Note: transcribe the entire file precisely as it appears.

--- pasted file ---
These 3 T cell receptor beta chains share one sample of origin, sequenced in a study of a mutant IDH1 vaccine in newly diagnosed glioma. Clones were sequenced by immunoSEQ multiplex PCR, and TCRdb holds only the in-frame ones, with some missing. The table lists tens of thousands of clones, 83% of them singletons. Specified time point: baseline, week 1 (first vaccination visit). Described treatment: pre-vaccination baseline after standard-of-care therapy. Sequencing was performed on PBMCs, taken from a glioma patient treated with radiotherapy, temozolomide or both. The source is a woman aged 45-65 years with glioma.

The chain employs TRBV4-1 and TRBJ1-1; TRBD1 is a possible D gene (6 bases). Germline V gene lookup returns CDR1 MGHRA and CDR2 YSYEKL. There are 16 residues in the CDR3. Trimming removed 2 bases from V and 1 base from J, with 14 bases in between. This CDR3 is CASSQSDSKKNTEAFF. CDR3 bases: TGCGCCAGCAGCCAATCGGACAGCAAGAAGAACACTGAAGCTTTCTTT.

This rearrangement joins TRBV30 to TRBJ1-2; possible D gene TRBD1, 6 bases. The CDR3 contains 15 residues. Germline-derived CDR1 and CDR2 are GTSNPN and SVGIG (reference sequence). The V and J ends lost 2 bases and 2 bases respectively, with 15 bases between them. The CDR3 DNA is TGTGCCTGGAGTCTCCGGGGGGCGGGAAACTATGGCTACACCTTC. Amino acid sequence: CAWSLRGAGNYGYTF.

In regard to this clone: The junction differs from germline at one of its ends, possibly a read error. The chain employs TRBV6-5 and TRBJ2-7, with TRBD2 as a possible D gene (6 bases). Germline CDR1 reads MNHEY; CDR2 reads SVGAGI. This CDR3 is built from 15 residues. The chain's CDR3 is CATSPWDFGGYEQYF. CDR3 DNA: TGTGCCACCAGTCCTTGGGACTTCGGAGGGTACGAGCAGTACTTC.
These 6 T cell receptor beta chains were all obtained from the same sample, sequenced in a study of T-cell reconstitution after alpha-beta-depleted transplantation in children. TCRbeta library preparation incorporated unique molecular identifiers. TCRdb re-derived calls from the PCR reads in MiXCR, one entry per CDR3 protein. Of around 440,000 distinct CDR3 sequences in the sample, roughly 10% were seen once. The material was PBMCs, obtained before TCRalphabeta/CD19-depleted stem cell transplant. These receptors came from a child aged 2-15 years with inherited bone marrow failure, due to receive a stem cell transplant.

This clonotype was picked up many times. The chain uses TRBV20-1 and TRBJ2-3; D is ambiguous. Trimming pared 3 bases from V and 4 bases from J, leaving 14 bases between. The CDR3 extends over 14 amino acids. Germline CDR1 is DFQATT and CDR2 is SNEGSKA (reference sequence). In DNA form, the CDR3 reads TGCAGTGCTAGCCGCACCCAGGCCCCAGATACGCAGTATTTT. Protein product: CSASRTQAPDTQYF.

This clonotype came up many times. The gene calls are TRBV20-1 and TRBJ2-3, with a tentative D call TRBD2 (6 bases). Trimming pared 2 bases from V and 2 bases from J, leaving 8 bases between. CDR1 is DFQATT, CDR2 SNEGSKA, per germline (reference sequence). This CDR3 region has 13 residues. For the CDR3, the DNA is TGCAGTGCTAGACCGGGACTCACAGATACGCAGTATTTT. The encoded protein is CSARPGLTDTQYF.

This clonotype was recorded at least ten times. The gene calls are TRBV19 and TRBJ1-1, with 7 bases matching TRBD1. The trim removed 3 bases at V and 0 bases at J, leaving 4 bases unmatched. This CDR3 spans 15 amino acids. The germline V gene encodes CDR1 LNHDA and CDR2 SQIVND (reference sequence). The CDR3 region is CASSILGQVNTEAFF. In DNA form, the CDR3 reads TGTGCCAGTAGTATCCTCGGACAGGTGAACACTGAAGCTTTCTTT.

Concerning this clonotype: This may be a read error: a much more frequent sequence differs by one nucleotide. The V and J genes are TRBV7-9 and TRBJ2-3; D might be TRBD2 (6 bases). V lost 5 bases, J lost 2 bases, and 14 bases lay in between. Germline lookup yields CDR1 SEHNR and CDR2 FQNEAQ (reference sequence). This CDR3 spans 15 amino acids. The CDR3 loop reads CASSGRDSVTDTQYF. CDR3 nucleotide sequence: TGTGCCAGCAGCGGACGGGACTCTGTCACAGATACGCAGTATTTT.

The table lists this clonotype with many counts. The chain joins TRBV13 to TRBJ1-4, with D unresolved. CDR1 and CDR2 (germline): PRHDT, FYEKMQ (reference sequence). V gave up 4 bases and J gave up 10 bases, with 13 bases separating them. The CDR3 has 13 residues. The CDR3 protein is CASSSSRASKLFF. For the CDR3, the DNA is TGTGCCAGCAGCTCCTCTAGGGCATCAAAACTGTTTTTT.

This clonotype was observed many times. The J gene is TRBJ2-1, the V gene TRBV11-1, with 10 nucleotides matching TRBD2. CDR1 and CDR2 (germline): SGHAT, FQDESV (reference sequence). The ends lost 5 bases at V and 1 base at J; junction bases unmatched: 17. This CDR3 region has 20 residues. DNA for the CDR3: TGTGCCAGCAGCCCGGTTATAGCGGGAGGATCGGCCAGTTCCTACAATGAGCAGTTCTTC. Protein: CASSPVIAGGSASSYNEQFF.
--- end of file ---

These 3 T cell receptor beta chains share one sample of origin, sequenced in a study of a mutant IDH1 vaccine in newly diagnosed glioma. Clones were sequenced by immunoSEQ multiplex PCR, and TCRdb holds only the in-frame ones, with some missing. The table lists tens of thousands of clones, 83% of them singletons. Specified time point: baseline, week 1 (first vaccination visit). Described treatment: pre-vaccination baseline after standard-of-care therapy. Sequencing was performed on PBMCs, taken from a glioma patient treated with radiotherapy, temozolomide or both. The source is a woman aged 45-65 years with glioma.

The chain employs TRBV4-1 and TRBJ1-1; TRBD1 is a possible D gene (6 bases). Germline V gene lookup returns CDR1 MGHRA and CDR2 YSYEKL. There are 16 residues in the CDR3. Trimming removed 2 bases from V and 1 base from J, with 14 bases in between. This CDR3 is CASSQSDSKKNTEAFF. CDR3 bases: TGCGCCAGCAGCCAATCGGACAGCAAGAAGAACACTGAAGCTTTCTTT.

This rearrangement joins TRBV30 to TRBJ1-2; possible D gene TRBD1, 6 bases. The CDR3 contains 15 residues. Germline-derived CDR1 and CDR2 are GTSNPN and SVGIG (reference sequence). The V and J ends lost 2 bases and 2 bases respectively, with 15 bases between them. The CDR3 DNA is TGTGCCTGGAGTCTCCGGGGGGCGGGAAACTATGGCTACACCTTC. Amino acid sequence: CAWSLRGAGNYGYTF.

In regard to this clone: The junction differs from germline at one of its ends, possibly a read error. The chain employs TRBV6-5 and TRBJ2-7, with TRBD2 as a possible D gene (6 bases). Germline CDR1 reads MNHEY; CDR2 reads SVGAGI. This CDR3 is built from 15 residues. The chain's CDR3 is CATSPWDFGGYEQYF. CDR3 DNA: TGTGCCACCAGTCCTTGGGACTTCGGAGGGTACGAGCAGTACTTC.
These 6 T cell receptor beta chains were all obtained from the same sample, sequenced in a study of T-cell reconstitution after alpha-beta-depleted transplantation in children. TCRbeta library preparation incorporated unique molecular identifiers. TCRdb re-derived calls from the PCR reads in MiXCR, one entry per CDR3 protein. Of around 440,000 distinct CDR3 sequences in the sample, roughly 10% were seen once. The material was PBMCs, obtained before TCRalphabeta/CD19-depleted stem cell transplant. These receptors came from a child aged 2-15 years with inherited bone marrow failure, due to receive a stem cell transplant.

This clonotype was picked up many times. The chain uses TRBV20-1 and TRBJ2-3; D is ambiguous. Trimming pared 3 bases from V and 4 bases from J, leaving 14 bases between. The CDR3 extends over 14 amino acids. Germline CDR1 is DFQATT and CDR2 is SNEGSKA (reference sequence). In DNA form, the CDR3 reads TGCAGTGCTAGCCGCACCCAGGCCCCAGATACGCAGTATTTT. Protein product: CSASRTQAPDTQYF.

This clonotype came up many times. The gene calls are TRBV20-1 and TRBJ2-3, with a tentative D call TRBD2 (6 bases). Trimming pared 2 bases from V and 2 bases from J, leaving 8 bases between. CDR1 is DFQATT, CDR2 SNEGSKA, per germline (reference sequence). This CDR3 region has 13 residues. For the CDR3, the DNA is TGCAGTGCTAGACCGGGACTCACAGATACGCAGTATTTT. The encoded protein is CSARPGLTDTQYF.

This clonotype was recorded at least ten times. The gene calls are TRBV19 and TRBJ1-1, with 7 bases matching TRBD1. The trim removed 3 bases at V and 0 bases at J, leaving 4 bases unmatched. This CDR3 spans 15 amino acids. The germline V gene encodes CDR1 LNHDA and CDR2 SQIVND (reference sequence). The CDR3 region is CASSILGQVNTEAFF. In DNA form, the CDR3 reads TGTGCCAGTAGTATCCTCGGACAGGTGAACACTGAAGCTTTCTTT.

Concerning this clonotype: This may be a read error: a much more frequent sequence differs by one nucleotide. The V and J genes are TRBV7-9 and TRBJ2-3; D might be TRBD2 (6 bases). V lost 5 bases, J lost 2 bases, and 14 bases lay in between. Germline lookup yields CDR1 SEHNR and CDR2 FQNEAQ (reference sequence). This CDR3 spans 15 amino acids. The CDR3 loop reads CASSGRDSVTDTQYF. CDR3 nucleotide sequence: TGTGCCAGCAGCGGACGGGACTCTGTCACAGATACGCAGTATTTT.

The table lists this clonotype with many counts. The chain joins TRBV13 to TRBJ1-4, with D unresolved. CDR1 and CDR2 (germline): PRHDT, FYEKMQ (reference sequence). V gave up 4 bases and J gave up 10 bases, with 13 bases separating them. The CDR3 has 13 residues. The CDR3 protein is CASSSSRASKLFF. For the CDR3, the DNA is TGTGCCAGCAGCTCCTCTAGGGCATCAAAACTGTTTTTT.

This clonotype was observed many times. The J gene is TRBJ2-1, the V gene TRBV11-1, with 10 nucleotides matching TRBD2. CDR1 and CDR2 (germline): SGHAT, FQDESV (reference sequence). The ends lost 5 bases at V and 1 base at J; junction bases unmatched: 17. This CDR3 region has 20 residues. DNA for the CDR3: TGTGCCAGCAGCCCGGTTATAGCGGGAGGATCGGCCAGTTCCTACAATGAGCAGTTCTTC. Protein: CASSPVIAGGSASSYNEQFF.